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We read with great interest the paper by Kilmartin et al1 in which the authors noted that most of the newly diagnosed cases of sympathetic ophthalmia (SO) in their prospective study occurred in eyes that had sustained multiple injuries, either via trauma or intraocular surgery, and that enucleation following the onset of SO in these eyes was not related to a better visual outcome in the fellow eye. We have recently encountered two cases of ocular trauma in which, with the aforementioned two points in mind, we found it reasonable to consider and offer primary enucleation in an attempt to decrease the risk of SO.
The first case was a 46 year old man who had suffered a previous penetrating injury to his left eye as a child and now presented with a ruptured pre-phthisical globe after striking his left eye with his hand. The patient had previously undergone cataract extraction and trabeculectomy but had no light perception in that eye before the second injury, because of advanced glaucoma. The second patient was a 49 year old man who presented with a large scleral rupture in the left eye after being struck with a metal wrench. Seven years earlier, the patient had sustained a similar injury that had left him with no light perception in that eye. Given that both patients had no light perception in these previously injured eyes, we considered primary enucleation as a way to minimise the risk of SO. Both patients declined primary enucleation and have not developed any signs of ocular inflammation more than 6 months following repair of their second penetrating ocular injuries.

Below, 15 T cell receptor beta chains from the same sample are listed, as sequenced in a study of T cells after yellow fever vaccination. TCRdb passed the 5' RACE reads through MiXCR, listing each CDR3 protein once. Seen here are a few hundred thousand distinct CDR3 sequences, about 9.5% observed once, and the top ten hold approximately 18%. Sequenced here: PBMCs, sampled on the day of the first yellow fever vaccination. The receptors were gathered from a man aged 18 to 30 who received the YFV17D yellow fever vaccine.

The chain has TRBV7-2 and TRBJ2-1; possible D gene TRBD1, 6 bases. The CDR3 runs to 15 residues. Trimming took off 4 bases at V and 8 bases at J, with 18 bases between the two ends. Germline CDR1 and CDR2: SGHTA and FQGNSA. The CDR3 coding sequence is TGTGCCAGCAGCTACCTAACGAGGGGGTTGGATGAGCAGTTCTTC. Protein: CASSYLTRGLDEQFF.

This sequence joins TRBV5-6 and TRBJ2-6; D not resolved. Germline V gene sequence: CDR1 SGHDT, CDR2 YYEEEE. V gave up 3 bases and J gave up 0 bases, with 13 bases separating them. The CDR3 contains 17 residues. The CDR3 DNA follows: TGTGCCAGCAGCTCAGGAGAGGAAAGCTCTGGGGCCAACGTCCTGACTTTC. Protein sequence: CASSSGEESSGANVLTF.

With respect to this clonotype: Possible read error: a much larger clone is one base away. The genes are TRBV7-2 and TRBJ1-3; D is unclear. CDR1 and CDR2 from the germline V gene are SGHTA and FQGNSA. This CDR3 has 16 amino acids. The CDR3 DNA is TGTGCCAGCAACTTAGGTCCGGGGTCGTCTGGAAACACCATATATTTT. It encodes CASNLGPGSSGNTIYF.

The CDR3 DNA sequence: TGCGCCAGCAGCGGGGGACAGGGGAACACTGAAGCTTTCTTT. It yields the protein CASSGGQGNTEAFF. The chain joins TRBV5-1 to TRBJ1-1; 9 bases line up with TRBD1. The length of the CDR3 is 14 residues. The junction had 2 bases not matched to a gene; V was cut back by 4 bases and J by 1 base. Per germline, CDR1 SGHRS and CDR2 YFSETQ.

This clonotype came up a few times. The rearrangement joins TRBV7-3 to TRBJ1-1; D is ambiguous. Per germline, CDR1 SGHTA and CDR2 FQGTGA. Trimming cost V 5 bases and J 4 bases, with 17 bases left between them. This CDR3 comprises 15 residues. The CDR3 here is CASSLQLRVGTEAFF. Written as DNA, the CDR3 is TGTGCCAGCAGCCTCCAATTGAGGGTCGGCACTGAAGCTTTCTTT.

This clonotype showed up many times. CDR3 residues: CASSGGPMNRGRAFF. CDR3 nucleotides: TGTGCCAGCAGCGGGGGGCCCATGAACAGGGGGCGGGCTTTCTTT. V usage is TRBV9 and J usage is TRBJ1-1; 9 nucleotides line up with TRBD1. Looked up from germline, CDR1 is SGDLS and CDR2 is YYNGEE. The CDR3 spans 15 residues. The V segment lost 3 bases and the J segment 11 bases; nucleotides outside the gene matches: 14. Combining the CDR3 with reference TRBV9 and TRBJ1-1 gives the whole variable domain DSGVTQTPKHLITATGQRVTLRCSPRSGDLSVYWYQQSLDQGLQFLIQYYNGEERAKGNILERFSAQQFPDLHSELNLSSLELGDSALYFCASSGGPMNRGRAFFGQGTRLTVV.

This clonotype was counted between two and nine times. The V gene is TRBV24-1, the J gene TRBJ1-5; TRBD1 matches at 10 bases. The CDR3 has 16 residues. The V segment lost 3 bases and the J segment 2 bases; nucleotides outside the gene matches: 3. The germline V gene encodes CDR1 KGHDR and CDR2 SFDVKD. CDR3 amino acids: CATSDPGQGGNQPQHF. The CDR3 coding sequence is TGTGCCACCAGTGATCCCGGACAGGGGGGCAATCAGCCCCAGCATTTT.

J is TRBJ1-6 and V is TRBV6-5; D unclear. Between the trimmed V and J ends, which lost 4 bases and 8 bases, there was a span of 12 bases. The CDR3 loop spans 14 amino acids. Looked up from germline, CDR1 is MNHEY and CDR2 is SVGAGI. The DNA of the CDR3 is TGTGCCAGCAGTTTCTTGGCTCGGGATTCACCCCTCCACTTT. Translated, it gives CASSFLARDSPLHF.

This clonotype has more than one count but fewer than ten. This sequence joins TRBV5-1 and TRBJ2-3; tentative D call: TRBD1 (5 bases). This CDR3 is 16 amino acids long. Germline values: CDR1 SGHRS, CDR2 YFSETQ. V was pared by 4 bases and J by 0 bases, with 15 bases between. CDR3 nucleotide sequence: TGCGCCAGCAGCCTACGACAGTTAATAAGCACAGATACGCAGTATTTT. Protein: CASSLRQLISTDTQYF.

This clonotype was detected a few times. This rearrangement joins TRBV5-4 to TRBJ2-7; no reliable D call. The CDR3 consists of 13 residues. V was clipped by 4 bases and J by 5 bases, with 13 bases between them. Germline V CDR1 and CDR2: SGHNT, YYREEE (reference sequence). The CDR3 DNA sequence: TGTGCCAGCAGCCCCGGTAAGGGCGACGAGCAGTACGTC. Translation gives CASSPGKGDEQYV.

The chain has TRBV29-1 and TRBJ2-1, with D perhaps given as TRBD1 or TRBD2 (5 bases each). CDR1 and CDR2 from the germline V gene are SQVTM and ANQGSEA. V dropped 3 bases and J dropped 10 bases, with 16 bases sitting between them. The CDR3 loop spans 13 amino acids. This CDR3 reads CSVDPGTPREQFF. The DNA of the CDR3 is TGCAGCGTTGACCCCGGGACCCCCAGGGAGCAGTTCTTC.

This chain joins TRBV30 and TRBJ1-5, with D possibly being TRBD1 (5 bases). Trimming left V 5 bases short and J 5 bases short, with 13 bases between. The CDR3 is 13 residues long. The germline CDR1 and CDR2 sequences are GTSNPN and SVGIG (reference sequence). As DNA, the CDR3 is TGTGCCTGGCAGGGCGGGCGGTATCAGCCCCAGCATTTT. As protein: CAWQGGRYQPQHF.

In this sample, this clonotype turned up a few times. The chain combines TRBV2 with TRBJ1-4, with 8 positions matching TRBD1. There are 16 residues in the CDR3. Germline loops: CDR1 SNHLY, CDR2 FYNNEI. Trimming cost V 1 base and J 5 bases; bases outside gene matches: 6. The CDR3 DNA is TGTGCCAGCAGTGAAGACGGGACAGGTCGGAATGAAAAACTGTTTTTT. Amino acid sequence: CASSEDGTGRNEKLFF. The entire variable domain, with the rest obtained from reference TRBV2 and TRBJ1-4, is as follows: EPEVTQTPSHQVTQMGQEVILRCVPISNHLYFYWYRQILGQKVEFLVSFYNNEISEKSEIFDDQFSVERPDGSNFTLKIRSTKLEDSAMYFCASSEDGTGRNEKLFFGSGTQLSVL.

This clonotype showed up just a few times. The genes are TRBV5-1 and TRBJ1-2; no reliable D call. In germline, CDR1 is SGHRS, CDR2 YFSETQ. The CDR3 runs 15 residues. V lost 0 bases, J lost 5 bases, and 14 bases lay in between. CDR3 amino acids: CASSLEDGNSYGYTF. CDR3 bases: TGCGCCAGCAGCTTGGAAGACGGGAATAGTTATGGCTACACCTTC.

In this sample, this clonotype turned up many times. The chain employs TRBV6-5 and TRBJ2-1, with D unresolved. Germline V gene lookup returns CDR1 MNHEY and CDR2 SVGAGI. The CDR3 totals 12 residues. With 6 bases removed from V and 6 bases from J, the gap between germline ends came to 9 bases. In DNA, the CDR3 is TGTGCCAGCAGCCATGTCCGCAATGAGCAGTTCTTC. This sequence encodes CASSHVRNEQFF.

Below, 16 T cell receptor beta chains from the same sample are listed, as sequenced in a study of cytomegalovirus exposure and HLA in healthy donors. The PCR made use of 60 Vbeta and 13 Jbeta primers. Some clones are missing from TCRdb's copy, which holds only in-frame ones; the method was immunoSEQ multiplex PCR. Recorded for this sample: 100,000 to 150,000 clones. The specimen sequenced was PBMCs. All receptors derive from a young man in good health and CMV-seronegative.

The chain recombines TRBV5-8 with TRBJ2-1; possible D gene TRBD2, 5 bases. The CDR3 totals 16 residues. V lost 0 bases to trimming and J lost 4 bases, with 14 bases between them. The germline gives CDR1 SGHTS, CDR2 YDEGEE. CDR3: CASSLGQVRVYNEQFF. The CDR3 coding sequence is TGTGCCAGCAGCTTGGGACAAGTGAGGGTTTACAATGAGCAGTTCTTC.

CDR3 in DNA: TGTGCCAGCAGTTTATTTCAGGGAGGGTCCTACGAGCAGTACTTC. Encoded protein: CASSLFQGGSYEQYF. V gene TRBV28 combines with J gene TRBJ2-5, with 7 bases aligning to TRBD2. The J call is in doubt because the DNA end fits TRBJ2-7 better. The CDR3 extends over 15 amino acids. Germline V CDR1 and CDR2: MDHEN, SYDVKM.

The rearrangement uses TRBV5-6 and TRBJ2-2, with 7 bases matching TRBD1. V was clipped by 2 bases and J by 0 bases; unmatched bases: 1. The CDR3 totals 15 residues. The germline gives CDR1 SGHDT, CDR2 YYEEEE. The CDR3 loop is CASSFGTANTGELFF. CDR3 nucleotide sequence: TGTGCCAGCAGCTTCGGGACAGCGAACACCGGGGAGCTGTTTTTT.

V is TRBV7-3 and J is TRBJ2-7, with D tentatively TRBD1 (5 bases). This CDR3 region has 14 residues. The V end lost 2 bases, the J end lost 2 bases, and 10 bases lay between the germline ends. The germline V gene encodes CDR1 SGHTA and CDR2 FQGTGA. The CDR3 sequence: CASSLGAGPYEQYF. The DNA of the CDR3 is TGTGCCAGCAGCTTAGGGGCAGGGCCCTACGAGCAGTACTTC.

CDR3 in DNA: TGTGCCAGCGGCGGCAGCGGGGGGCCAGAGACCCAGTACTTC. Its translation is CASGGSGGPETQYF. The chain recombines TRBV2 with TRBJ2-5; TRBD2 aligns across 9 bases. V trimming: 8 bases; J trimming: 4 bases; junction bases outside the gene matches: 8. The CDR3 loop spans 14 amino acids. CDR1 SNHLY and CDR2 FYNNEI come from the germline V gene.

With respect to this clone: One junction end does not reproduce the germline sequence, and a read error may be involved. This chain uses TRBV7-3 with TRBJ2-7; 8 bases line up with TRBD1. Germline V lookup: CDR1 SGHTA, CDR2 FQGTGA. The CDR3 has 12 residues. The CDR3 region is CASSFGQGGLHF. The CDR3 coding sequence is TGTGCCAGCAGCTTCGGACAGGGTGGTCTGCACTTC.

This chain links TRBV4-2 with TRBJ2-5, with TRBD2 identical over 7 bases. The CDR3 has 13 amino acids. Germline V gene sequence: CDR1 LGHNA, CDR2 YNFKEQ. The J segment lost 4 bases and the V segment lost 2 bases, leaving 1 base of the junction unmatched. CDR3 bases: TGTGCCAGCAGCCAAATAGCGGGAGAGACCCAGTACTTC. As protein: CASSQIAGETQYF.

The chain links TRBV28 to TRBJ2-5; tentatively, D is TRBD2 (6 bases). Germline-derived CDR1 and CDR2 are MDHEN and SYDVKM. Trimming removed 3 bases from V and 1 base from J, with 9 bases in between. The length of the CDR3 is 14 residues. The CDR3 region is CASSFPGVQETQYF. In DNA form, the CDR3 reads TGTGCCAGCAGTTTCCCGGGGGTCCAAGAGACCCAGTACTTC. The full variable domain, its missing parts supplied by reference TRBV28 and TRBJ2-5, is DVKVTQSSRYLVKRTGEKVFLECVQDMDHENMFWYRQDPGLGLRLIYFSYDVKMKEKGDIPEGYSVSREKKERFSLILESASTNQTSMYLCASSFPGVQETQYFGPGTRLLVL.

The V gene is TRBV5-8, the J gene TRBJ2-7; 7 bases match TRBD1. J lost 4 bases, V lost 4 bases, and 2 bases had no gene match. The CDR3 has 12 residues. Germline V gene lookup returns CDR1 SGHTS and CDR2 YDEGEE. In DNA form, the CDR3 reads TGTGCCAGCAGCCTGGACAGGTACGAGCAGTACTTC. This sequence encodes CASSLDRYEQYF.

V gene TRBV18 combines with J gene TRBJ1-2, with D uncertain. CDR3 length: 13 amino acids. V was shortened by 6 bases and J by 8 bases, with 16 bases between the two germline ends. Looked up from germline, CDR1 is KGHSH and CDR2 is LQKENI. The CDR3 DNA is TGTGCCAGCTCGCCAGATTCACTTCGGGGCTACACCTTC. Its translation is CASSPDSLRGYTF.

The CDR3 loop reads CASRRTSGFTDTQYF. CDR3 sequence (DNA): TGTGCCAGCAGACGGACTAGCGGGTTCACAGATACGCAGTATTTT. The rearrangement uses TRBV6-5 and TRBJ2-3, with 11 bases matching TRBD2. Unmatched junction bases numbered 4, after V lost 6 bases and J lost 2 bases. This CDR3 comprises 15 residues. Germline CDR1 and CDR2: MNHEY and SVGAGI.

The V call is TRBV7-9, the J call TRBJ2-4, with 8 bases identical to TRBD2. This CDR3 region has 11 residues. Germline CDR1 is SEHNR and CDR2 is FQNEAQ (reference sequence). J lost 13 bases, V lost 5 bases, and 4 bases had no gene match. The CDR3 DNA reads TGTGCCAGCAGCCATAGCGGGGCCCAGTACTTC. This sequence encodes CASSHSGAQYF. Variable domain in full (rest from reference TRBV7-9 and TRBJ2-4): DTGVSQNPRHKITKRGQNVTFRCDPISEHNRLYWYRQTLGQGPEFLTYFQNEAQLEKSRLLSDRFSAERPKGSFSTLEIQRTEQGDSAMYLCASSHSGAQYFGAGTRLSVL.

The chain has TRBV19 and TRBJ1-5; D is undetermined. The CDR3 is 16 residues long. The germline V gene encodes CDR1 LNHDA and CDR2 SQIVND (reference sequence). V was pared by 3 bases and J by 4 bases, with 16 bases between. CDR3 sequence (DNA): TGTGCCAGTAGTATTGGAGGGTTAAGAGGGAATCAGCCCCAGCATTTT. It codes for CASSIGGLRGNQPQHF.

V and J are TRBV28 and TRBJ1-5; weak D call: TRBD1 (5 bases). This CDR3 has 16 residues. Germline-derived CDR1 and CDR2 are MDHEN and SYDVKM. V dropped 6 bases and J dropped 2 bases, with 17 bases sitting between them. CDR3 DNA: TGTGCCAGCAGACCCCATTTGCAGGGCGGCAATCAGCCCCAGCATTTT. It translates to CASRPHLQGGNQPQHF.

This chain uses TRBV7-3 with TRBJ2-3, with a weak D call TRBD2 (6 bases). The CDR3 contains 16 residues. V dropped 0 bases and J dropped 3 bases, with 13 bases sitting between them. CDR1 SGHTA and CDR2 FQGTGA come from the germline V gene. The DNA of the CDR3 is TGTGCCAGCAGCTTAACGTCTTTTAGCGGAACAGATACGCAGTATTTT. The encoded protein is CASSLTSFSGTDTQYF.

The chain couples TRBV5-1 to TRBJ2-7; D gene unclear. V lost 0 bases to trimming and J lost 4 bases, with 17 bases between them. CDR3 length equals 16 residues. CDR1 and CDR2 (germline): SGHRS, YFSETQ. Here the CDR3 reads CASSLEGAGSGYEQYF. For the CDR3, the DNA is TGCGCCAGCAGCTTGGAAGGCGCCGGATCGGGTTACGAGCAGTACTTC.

Sympathetic ophthalmia, a rare bilateral granulomatous panuveitis, presumably arises following penetrating ocular injury and surgery as a result of lymphatic exposure to a previously sequestered antigen.2 The risk of SO following a penetrating ocular injury ranges from 0.1% to 0.3%.3–5 Although the risk of SO with multiple penetrating injuries has not been defined, increased antigen release with repeat uveal exposure probably carries an additive risk. This is supported by the finding that most of the newly diagnosed cases of SO in the study by Kilmartin et al1 had experienced multiple penetrating ocular events.
In addition, as Kilmartin et al1 have shown, once SO develops, secondary enucleation of the exciting eye to reduce inflammation in the sympathising eye does not necessarily lead to a better visual outcome or to a reduced need for anti-inflammatory treatment. Secondary enucleation is often performed within 14 days of injury as protection against SO for repaired ruptured globes that demonstrate no potential for functional vision.6 Unfortunately, the time frame necessary to perform prophylactic secondary enucleation remains uncertain, as SO has been reported with secondary enucleation performed as early as 5 days following a penetrating ocular injury.7 The pre-existing lack of vision in previously injured eyes, however, changes the context in which a subsequent penetrating ocular injury is managed. In this setting, repairing the injury in order to assess for visual potential is futile, and primary enucleation may offer the best prophylaxis against SO.
In many instances, individuals who sustain multiple episodes of trauma either have poor access to health care or are non-compliant with prescribed drugs. Should SO develop in such patients, delayed presentation to an ophthalmologist may lead to an unfavourable outcome, as improved results have been shown with prompt and aggressive anti-inflammatory therapy.1,8 Even patients who present early in the course of the disease may be committed to a lifetime of immunosuppressive therapy in order to salvage vision in their only seeing eye.
While primary enucleation is not typically recommended in open globe injuries, it may have a role in select cases of penetrating ocular injuries, such as those involving previously injured blind eyes. In these situations, the ophthalmologist and the patient must carefully assess and discuss the potentially increased risk of SO associated with preserving a disorganised, possibly painful, sightless eye.
Heed Ophthalmic Fellowship Foundation, Cleveland, Ohio (BHJ).
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